Published December 08. 2013 4:00AM
State prosecutors, defense attorneys and juries can expect a clearer picture of what goes on behind closed doors during police interrogations in the new year.
A state law requiring all police departments to make audio and video recordings of interrogations of suspects in a host of serious crimes when they are detained takes effect Jan. 1. The law mandates recordings of suspects in capital, Class A and Class B felonies - everything from murder and first-degree sexual assault to certain child pornography, larceny and burglary crimes.
Most local municipal departments - including New London, Groton and Norwich - say they are ready or in the process of updating their recording equipment to comply with the law and have been helped along the way by state funding.
The practice of recording interrogations is already commonplace at the Waterford Police Department, one of a handful of sites chosen in 2008 to receive state money to install and use the equipment. The department is using $13,629 of a $39,000 state grant to update the equipment that has been in place during that time.
"It's served us very well through the years," Waterford Lt. Brett Mahoney said.
All of the Waterford department's supervisors, along with many officers, are trained to use the equipment. Mahoney acknowledges that the sheer number of crimes covered by the new law could become a strain for his and other smaller departments "until it becomes the new normal."
"I came from an era in which I wrote all my reports on paper and the supervisor would come and correct it with a big red pen," Mahoney said. "Computers changed all of that. This will be just like that."
While police statewide initially balked when the idea of recording all interrogations was first pitched by the legislature, Mahoney said there are obvious benefits for the prosecution if a confession is on tape. The recordings also protect police from false claims of mistreatment.
"A picture is worth a thousand words. The video camera is not going to lie to you," he said.
Norwich Detective Sgt. James Tetreault said detectives in his department have experience using recording equipment, but mostly in cases of more serious crimes, such as murder.
Because the new law mandates the recording of interviews in a wide variety of crimes, he expects there will be a need to train more officers. The department is using a portion of a state grant to upgrade its hard drives.
Mike Lawlor, undersecretary for the criminal justice division of the Office of Policy and Management, said the need for training and equipment were part of the reason why the state's public safety and criminal justice departments initially were opposed to the idea. Chief State's Attorney Kevin Kane said with the recordings comes a heavier burden on prosecutors, who are the ones to view and pay for transcriptions of the videos. But both said the law does take a proactive approach to what likely eventually would have been required by a future state Supreme Court ruling.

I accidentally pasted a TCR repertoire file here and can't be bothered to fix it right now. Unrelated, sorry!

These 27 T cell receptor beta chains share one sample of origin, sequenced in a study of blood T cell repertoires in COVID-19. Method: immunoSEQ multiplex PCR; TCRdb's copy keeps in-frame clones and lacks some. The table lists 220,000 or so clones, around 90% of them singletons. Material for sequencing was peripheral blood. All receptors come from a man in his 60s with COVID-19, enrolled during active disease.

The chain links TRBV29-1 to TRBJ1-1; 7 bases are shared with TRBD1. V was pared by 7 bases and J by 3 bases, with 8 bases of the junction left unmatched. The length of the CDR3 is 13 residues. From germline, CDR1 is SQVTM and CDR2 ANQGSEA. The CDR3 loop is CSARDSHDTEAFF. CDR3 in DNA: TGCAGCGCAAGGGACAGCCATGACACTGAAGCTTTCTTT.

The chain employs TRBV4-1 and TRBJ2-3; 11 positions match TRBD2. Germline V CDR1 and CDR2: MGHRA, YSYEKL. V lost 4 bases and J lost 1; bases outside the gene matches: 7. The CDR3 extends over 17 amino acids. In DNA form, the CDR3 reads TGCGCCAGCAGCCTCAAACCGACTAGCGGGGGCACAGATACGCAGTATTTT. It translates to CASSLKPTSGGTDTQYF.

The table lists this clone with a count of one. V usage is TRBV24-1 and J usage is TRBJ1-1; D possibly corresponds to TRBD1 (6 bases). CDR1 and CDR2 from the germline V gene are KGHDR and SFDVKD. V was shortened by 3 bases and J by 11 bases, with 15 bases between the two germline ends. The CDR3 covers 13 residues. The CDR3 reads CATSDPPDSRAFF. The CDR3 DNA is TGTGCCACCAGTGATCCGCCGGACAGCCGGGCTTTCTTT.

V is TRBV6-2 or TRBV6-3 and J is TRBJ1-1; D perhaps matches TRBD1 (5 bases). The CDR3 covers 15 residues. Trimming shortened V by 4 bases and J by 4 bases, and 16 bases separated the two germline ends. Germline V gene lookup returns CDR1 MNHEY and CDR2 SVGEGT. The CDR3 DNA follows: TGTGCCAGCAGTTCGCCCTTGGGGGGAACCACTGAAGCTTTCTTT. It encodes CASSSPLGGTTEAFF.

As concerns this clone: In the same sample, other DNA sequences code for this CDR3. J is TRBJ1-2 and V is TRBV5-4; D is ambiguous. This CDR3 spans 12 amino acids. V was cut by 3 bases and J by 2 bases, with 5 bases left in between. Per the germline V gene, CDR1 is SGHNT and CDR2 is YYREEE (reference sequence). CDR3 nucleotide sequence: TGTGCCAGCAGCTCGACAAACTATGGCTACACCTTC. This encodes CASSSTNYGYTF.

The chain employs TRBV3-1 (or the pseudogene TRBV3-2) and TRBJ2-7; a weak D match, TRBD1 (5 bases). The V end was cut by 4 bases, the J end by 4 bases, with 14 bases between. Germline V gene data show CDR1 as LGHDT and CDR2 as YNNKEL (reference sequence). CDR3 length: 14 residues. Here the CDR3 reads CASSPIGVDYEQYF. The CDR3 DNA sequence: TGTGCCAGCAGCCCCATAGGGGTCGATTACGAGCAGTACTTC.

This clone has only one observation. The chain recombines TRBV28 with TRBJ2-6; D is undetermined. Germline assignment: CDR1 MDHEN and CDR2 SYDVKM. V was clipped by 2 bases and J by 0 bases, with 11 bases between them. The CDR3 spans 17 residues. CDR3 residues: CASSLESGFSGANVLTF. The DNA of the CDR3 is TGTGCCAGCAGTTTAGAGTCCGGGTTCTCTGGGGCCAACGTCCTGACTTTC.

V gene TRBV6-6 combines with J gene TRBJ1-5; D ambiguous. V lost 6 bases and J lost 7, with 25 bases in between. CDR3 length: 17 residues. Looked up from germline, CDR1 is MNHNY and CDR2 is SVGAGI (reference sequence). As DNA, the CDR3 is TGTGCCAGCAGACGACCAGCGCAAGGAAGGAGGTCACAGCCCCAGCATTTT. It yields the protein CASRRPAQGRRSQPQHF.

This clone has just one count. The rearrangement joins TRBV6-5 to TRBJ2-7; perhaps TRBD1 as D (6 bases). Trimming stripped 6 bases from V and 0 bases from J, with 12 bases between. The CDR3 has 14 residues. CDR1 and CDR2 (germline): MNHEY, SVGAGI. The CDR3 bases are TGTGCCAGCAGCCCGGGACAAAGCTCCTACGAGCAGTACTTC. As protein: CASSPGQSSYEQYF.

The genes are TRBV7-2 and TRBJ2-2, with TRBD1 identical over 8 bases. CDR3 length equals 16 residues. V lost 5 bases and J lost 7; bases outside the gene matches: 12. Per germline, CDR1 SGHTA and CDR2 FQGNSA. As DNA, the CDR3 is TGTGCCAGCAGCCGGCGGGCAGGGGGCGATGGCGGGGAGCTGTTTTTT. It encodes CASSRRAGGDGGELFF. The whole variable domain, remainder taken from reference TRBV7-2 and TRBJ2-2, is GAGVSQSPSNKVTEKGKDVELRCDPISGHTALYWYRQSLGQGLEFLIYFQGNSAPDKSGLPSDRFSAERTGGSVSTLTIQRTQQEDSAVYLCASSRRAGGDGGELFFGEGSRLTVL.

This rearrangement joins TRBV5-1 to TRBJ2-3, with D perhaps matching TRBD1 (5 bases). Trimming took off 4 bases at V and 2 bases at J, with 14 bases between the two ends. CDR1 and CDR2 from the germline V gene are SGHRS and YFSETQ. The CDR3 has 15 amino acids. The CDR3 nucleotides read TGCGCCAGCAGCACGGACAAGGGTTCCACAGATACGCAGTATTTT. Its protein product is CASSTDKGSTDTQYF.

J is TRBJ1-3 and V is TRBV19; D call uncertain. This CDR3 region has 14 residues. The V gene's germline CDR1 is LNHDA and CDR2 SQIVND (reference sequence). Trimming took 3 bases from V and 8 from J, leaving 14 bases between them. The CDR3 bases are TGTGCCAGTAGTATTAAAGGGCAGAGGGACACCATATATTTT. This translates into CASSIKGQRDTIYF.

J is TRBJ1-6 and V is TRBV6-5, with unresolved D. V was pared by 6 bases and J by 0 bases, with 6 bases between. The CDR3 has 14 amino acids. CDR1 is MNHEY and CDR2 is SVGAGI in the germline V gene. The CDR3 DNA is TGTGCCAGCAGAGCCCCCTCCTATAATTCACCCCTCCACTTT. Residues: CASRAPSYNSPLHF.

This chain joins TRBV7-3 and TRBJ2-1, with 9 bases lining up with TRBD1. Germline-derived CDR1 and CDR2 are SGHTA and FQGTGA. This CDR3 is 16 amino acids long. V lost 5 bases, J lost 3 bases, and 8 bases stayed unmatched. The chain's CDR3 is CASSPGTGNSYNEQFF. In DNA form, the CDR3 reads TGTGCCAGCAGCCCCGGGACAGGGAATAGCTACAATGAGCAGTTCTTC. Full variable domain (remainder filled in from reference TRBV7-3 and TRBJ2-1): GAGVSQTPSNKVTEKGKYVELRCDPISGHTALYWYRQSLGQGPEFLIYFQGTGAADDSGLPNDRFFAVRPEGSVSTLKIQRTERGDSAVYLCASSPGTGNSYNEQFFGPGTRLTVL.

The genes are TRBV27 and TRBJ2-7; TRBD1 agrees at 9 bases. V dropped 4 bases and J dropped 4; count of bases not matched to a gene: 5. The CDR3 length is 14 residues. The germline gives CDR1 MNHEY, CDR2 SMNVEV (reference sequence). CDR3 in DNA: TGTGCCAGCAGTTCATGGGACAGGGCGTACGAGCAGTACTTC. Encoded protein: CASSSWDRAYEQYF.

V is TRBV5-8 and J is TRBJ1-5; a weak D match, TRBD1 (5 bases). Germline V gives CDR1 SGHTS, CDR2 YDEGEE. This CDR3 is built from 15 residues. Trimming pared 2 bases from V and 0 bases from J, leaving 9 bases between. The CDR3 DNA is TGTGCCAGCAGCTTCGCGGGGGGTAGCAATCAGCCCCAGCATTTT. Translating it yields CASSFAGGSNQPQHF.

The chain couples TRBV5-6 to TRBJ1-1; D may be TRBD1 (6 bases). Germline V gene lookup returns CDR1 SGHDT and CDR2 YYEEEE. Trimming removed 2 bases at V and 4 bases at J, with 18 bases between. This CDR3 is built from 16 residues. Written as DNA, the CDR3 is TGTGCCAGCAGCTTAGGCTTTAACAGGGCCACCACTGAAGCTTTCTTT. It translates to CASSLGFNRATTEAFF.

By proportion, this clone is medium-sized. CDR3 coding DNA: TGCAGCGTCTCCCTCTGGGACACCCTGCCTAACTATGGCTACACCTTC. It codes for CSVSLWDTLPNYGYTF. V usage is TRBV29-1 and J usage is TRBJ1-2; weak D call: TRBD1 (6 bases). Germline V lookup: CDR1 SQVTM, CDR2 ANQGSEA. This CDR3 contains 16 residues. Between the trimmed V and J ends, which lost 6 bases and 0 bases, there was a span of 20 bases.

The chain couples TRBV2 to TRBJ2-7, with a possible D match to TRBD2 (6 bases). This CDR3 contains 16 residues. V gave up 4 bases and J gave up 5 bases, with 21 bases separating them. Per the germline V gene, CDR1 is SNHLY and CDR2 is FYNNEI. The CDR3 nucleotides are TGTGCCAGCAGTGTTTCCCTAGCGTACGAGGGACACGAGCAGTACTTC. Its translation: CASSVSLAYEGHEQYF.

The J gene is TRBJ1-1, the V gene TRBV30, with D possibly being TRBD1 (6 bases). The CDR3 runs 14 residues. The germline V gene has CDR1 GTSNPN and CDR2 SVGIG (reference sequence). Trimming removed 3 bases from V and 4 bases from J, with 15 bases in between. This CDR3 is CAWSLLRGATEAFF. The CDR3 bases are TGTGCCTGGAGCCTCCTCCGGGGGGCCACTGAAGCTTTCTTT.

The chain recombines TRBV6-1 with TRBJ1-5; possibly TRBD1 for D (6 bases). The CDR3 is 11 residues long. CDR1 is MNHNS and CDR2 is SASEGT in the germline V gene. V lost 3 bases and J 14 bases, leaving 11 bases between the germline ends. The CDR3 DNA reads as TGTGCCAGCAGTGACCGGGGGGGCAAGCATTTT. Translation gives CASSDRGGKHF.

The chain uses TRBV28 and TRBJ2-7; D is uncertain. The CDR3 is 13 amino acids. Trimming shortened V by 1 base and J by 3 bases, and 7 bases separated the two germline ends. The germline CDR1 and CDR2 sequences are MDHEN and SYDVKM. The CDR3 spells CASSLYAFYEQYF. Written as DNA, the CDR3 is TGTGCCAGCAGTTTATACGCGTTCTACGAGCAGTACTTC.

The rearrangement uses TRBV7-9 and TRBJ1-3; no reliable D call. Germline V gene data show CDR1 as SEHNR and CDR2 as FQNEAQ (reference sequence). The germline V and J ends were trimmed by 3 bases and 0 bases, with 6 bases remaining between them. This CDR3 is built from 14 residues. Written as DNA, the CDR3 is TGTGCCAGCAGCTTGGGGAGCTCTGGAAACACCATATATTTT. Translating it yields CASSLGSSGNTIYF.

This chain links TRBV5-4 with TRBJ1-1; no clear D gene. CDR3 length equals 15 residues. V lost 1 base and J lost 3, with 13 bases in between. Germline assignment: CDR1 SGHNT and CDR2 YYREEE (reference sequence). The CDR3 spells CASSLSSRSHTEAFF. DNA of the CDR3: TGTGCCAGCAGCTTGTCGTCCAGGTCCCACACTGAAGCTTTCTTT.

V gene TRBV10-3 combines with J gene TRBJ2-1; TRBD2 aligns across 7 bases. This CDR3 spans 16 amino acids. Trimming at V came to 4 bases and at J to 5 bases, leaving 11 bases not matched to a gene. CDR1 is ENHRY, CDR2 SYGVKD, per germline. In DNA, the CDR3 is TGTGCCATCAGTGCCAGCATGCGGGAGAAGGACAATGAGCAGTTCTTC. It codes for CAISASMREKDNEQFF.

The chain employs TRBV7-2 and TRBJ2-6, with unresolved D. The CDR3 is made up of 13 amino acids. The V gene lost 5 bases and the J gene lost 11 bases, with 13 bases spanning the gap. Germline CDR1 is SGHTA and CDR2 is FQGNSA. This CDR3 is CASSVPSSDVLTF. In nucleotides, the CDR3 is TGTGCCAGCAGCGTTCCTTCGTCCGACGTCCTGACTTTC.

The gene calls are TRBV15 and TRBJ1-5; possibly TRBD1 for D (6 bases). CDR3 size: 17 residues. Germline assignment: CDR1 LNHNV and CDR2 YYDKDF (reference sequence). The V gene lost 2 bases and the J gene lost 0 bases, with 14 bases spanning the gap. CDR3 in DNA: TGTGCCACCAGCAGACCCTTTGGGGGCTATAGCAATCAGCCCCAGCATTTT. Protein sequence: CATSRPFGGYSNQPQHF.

In the end, Kane said, his office, in conjunction with the Police Officers Standards and Training Council, the Connecticut Police Chiefs Association and state police, developed the standards for the mandated systems.
One-time grants were offered by OPM's criminal justice police and planning division. To date, OPM reports, $2.65 million has been distributed to municipal departments across the state.
Grant applications reveal that departments may use the funds to buy not only recording equipment, but "other eligible law enforcement equipment," as long as their interrogation rooms are compliant with the standards.
State police, who intend to outfit all of their barracks, are in the bid process to complete the work, according to state police spokesman Lt. J. Paul Vance.
With a few exceptions, such as a spontaneous confession or statement by someone charged with a crime, the recordings are mandated for any kind of oral or written statement taken while the person is in custody.
New London County State's Attorney Michael Regan said the videos will be more work for his office, as well as for defense attorneys who initially will view the recordings. Interrogations in some cases - and therefore the recordings - can last for six hours or more, but vary depending on the case.
Before the law, police typically would interrogate suspects and summarize their statements into written reports, which are then signed by the suspects. Defense attorneys have long made arguments about the validity of the statements, or how they were obtained.
"To me, everybody is pretty much on board," Regan said. "Any time (police) interview a defendant, we usually like to have it on video."
He said it protects police from the inevitable "Oh, I didn't say that."
"It doesn't matter how severe the case is, that defense can come up," Regan said.